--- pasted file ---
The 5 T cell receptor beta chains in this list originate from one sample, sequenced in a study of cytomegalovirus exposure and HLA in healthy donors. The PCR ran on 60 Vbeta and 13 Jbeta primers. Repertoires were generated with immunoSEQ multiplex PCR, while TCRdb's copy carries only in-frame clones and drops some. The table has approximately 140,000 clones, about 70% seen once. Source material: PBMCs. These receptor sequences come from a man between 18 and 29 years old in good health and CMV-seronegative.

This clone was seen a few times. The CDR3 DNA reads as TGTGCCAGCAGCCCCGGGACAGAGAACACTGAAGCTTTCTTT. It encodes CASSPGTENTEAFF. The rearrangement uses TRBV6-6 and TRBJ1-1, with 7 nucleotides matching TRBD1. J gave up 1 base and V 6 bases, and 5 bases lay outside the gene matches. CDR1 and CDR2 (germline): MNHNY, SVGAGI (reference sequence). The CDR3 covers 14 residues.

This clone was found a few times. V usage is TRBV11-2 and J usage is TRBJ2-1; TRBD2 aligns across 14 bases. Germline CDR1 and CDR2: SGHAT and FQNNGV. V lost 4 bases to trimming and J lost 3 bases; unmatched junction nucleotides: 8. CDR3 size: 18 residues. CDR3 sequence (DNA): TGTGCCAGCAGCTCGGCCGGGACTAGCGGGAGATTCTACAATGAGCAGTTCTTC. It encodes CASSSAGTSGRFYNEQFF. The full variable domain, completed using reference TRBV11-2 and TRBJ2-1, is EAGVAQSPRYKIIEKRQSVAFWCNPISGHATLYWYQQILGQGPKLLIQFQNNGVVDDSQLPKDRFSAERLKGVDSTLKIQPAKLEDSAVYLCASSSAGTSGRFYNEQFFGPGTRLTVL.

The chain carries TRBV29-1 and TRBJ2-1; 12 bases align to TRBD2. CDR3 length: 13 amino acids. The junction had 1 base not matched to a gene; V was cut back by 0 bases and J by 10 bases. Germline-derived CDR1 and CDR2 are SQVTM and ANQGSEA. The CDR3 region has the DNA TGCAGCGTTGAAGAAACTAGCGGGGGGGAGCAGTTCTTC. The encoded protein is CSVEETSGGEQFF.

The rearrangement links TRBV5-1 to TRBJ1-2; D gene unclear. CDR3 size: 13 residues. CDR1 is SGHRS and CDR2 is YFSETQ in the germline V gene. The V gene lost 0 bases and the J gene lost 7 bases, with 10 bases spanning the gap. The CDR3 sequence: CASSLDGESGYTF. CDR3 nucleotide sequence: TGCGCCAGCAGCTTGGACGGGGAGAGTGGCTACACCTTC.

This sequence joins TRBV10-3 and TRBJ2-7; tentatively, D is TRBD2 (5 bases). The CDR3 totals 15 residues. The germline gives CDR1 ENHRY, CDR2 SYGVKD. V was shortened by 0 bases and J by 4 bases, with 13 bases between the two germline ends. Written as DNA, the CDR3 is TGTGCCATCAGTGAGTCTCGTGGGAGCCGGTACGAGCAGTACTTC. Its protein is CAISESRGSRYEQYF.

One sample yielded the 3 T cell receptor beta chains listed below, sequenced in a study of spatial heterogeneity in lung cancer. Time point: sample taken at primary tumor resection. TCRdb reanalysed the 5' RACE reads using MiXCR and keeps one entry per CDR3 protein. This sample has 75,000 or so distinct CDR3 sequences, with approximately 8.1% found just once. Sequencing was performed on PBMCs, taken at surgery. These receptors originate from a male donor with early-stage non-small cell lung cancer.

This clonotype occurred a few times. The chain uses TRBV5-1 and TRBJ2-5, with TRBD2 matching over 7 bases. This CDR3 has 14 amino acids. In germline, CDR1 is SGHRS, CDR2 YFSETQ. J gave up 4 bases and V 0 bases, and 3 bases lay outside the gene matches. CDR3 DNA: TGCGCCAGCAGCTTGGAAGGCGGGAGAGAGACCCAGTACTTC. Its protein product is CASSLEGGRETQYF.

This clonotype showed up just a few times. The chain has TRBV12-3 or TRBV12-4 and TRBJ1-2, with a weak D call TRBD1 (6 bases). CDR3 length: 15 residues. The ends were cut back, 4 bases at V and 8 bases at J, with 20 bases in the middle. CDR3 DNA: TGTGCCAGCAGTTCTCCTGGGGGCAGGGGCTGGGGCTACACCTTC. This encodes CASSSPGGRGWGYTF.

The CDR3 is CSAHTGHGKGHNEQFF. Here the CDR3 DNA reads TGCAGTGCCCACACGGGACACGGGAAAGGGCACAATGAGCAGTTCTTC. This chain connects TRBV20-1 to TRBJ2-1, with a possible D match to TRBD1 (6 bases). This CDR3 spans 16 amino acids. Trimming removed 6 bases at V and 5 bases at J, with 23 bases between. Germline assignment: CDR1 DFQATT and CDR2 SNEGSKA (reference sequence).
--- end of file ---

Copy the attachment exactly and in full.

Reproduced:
The 5 T cell receptor beta chains in this list originate from one sample, sequenced in a study of cytomegalovirus exposure and HLA in healthy donors. The PCR ran on 60 Vbeta and 13 Jbeta primers. Repertoires were generated with immunoSEQ multiplex PCR, while TCRdb's copy carries only in-frame clones and drops some. The table has approximately 140,000 clones, about 70% seen once. Source material: PBMCs. These receptor sequences come from a man between 18 and 29 years old in good health and CMV-seronegative.

This clone was seen a few times. The CDR3 DNA reads as TGTGCCAGCAGCCCCGGGACAGAGAACACTGAAGCTTTCTTT. It encodes CASSPGTENTEAFF. The rearrangement uses TRBV6-6 and TRBJ1-1, with 7 nucleotides matching TRBD1. J gave up 1 base and V 6 bases, and 5 bases lay outside the gene matches. CDR1 and CDR2 (germline): MNHNY, SVGAGI (reference sequence). The CDR3 covers 14 residues.

This clone was found a few times. V usage is TRBV11-2 and J usage is TRBJ2-1; TRBD2 aligns across 14 bases. Germline CDR1 and CDR2: SGHAT and FQNNGV. V lost 4 bases to trimming and J lost 3 bases; unmatched junction nucleotides: 8. CDR3 size: 18 residues. CDR3 sequence (DNA): TGTGCCAGCAGCTCGGCCGGGACTAGCGGGAGATTCTACAATGAGCAGTTCTTC. It encodes CASSSAGTSGRFYNEQFF. The full variable domain, completed using reference TRBV11-2 and TRBJ2-1, is EAGVAQSPRYKIIEKRQSVAFWCNPISGHATLYWYQQILGQGPKLLIQFQNNGVVDDSQLPKDRFSAERLKGVDSTLKIQPAKLEDSAVYLCASSSAGTSGRFYNEQFFGPGTRLTVL.

The chain carries TRBV29-1 and TRBJ2-1; 12 bases align to TRBD2. CDR3 length: 13 amino acids. The junction had 1 base not matched to a gene; V was cut back by 0 bases and J by 10 bases. Germline-derived CDR1 and CDR2 are SQVTM and ANQGSEA. The CDR3 region has the DNA TGCAGCGTTGAAGAAACTAGCGGGGGGGAGCAGTTCTTC. The encoded protein is CSVEETSGGEQFF.

The rearrangement links TRBV5-1 to TRBJ1-2; D gene unclear. CDR3 size: 13 residues. CDR1 is SGHRS and CDR2 is YFSETQ in the germline V gene. The V gene lost 0 bases and the J gene lost 7 bases, with 10 bases spanning the gap. The CDR3 sequence: CASSLDGESGYTF. CDR3 nucleotide sequence: TGCGCCAGCAGCTTGGACGGGGAGAGTGGCTACACCTTC.

This sequence joins TRBV10-3 and TRBJ2-7; tentatively, D is TRBD2 (5 bases). The CDR3 totals 15 residues. The germline gives CDR1 ENHRY, CDR2 SYGVKD. V was shortened by 0 bases and J by 4 bases, with 13 bases between the two germline ends. Written as DNA, the CDR3 is TGTGCCATCAGTGAGTCTCGTGGGAGCCGGTACGAGCAGTACTTC. Its protein is CAISESRGSRYEQYF.

One sample yielded the 3 T cell receptor beta chains listed below, sequenced in a study of spatial heterogeneity in lung cancer. Time point: sample taken at primary tumor resection. TCRdb reanalysed the 5' RACE reads using MiXCR and keeps one entry per CDR3 protein. This sample has 75,000 or so distinct CDR3 sequences, with approximately 8.1% found just once. Sequencing was performed on PBMCs, taken at surgery. These receptors originate from a male donor with early-stage non-small cell lung cancer.

This clonotype occurred a few times. The chain uses TRBV5-1 and TRBJ2-5, with TRBD2 matching over 7 bases. This CDR3 has 14 amino acids. In germline, CDR1 is SGHRS, CDR2 YFSETQ. J gave up 4 bases and V 0 bases, and 3 bases lay outside the gene matches. CDR3 DNA: TGCGCCAGCAGCTTGGAAGGCGGGAGAGAGACCCAGTACTTC. Its protein product is CASSLEGGRETQYF.

This clonotype showed up just a few times. The chain has TRBV12-3 or TRBV12-4 and TRBJ1-2, with a weak D call TRBD1 (6 bases). CDR3 length: 15 residues. The ends were cut back, 4 bases at V and 8 bases at J, with 20 bases in the middle. CDR3 DNA: TGTGCCAGCAGTTCTCCTGGGGGCAGGGGCTGGGGCTACACCTTC. This encodes CASSSPGGRGWGYTF.

The CDR3 is CSAHTGHGKGHNEQFF. Here the CDR3 DNA reads TGCAGTGCCCACACGGGACACGGGAAAGGGCACAATGAGCAGTTCTTC. This chain connects TRBV20-1 to TRBJ2-1, with a possible D match to TRBD1 (6 bases). This CDR3 spans 16 amino acids. Trimming removed 6 bases at V and 5 bases at J, with 23 bases between. Germline assignment: CDR1 DFQATT and CDR2 SNEGSKA (reference sequence).